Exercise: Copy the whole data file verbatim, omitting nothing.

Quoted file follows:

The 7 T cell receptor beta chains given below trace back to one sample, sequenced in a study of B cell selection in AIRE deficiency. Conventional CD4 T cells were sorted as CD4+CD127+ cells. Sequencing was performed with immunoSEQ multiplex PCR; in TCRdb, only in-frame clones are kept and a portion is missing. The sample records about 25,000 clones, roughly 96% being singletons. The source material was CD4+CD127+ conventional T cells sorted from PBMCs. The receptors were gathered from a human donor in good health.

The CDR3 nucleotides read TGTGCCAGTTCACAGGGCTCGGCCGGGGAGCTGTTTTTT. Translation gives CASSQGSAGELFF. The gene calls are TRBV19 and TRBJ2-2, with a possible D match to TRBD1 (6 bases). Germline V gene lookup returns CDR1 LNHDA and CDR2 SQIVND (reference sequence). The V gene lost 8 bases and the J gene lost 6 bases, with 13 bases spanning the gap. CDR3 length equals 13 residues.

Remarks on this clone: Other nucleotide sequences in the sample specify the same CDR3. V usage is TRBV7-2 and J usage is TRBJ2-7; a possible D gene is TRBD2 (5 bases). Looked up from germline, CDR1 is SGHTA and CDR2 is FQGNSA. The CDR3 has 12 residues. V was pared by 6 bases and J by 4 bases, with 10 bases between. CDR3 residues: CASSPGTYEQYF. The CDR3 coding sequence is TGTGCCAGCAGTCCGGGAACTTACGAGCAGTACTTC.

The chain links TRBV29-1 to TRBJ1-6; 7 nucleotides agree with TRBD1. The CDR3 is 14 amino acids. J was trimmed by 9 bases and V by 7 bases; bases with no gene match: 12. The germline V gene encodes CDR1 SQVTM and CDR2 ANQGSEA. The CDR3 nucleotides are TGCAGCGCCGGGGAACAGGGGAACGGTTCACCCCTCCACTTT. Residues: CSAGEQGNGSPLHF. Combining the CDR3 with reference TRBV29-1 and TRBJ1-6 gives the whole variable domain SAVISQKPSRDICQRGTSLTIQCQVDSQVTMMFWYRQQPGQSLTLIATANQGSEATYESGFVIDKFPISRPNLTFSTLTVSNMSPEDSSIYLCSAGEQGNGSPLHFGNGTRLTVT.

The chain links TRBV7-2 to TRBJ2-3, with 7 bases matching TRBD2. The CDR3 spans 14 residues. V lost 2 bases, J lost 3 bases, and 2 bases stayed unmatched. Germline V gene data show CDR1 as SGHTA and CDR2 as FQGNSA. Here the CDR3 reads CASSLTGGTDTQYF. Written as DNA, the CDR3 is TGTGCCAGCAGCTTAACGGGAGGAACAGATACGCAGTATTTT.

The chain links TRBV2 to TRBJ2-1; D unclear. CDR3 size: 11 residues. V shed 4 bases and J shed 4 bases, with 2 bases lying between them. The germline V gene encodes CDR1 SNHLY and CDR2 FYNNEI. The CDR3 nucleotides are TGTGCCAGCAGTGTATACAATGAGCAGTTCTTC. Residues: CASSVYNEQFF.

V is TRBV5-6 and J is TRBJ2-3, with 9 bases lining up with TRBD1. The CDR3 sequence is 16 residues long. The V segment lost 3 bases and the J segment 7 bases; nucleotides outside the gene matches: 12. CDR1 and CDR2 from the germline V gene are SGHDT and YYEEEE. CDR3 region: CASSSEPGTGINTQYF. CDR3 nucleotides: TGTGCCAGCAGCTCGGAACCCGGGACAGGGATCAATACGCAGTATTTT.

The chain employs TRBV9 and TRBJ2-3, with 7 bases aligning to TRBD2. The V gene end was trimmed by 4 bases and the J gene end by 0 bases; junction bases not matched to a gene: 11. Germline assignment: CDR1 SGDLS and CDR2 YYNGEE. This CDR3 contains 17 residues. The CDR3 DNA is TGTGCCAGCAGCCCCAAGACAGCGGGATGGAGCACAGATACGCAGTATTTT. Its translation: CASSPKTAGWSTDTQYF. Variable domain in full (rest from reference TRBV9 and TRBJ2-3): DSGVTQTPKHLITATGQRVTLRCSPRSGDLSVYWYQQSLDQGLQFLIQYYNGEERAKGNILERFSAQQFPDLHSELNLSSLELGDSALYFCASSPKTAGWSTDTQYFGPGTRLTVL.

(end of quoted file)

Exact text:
The 7 T cell receptor beta chains given below trace back to one sample, sequenced in a study of B cell selection in AIRE deficiency. Conventional CD4 T cells were sorted as CD4+CD127+ cells. Sequencing was performed with immunoSEQ multiplex PCR; in TCRdb, only in-frame clones are kept and a portion is missing. The sample records about 25,000 clones, roughly 96% being singletons. The source material was CD4+CD127+ conventional T cells sorted from PBMCs. The receptors were gathered from a human donor in good health.

The CDR3 nucleotides read TGTGCCAGTTCACAGGGCTCGGCCGGGGAGCTGTTTTTT. Translation gives CASSQGSAGELFF. The gene calls are TRBV19 and TRBJ2-2, with a possible D match to TRBD1 (6 bases). Germline V gene lookup returns CDR1 LNHDA and CDR2 SQIVND (reference sequence). The V gene lost 8 bases and the J gene lost 6 bases, with 13 bases spanning the gap. CDR3 length equals 13 residues.

Remarks on this clone: Other nucleotide sequences in the sample specify the same CDR3. V usage is TRBV7-2 and J usage is TRBJ2-7; a possible D gene is TRBD2 (5 bases). Looked up from germline, CDR1 is SGHTA and CDR2 is FQGNSA. The CDR3 has 12 residues. V was pared by 6 bases and J by 4 bases, with 10 bases between. CDR3 residues: CASSPGTYEQYF. The CDR3 coding sequence is TGTGCCAGCAGTCCGGGAACTTACGAGCAGTACTTC.

The chain links TRBV29-1 to TRBJ1-6; 7 nucleotides agree with TRBD1. The CDR3 is 14 amino acids. J was trimmed by 9 bases and V by 7 bases; bases with no gene match: 12. The germline V gene encodes CDR1 SQVTM and CDR2 ANQGSEA. The CDR3 nucleotides are TGCAGCGCCGGGGAACAGGGGAACGGTTCACCCCTCCACTTT. Residues: CSAGEQGNGSPLHF. Combining the CDR3 with reference TRBV29-1 and TRBJ1-6 gives the whole variable domain SAVISQKPSRDICQRGTSLTIQCQVDSQVTMMFWYRQQPGQSLTLIATANQGSEATYESGFVIDKFPISRPNLTFSTLTVSNMSPEDSSIYLCSAGEQGNGSPLHFGNGTRLTVT.

The chain links TRBV7-2 to TRBJ2-3, with 7 bases matching TRBD2. The CDR3 spans 14 residues. V lost 2 bases, J lost 3 bases, and 2 bases stayed unmatched. Germline V gene data show CDR1 as SGHTA and CDR2 as FQGNSA. Here the CDR3 reads CASSLTGGTDTQYF. Written as DNA, the CDR3 is TGTGCCAGCAGCTTAACGGGAGGAACAGATACGCAGTATTTT.

The chain links TRBV2 to TRBJ2-1; D unclear. CDR3 size: 11 residues. V shed 4 bases and J shed 4 bases, with 2 bases lying between them. The germline V gene encodes CDR1 SNHLY and CDR2 FYNNEI. The CDR3 nucleotides are TGTGCCAGCAGTGTATACAATGAGCAGTTCTTC. Residues: CASSVYNEQFF.

V is TRBV5-6 and J is TRBJ2-3, with 9 bases lining up with TRBD1. The CDR3 sequence is 16 residues long. The V segment lost 3 bases and the J segment 7 bases; nucleotides outside the gene matches: 12. CDR1 and CDR2 from the germline V gene are SGHDT and YYEEEE. CDR3 region: CASSSEPGTGINTQYF. CDR3 nucleotides: TGTGCCAGCAGCTCGGAACCCGGGACAGGGATCAATACGCAGTATTTT.

The chain employs TRBV9 and TRBJ2-3, with 7 bases aligning to TRBD2. The V gene end was trimmed by 4 bases and the J gene end by 0 bases; junction bases not matched to a gene: 11. Germline assignment: CDR1 SGDLS and CDR2 YYNGEE. This CDR3 contains 17 residues. The CDR3 DNA is TGTGCCAGCAGCCCCAAGACAGCGGGATGGAGCACAGATACGCAGTATTTT. Its translation: CASSPKTAGWSTDTQYF. Variable domain in full (rest from reference TRBV9 and TRBJ2-3): DSGVTQTPKHLITATGQRVTLRCSPRSGDLSVYWYQQSLDQGLQFLIQYYNGEERAKGNILERFSAQQFPDLHSELNLSSLELGDSALYFCASSPKTAGWSTDTQYFGPGTRLTVL.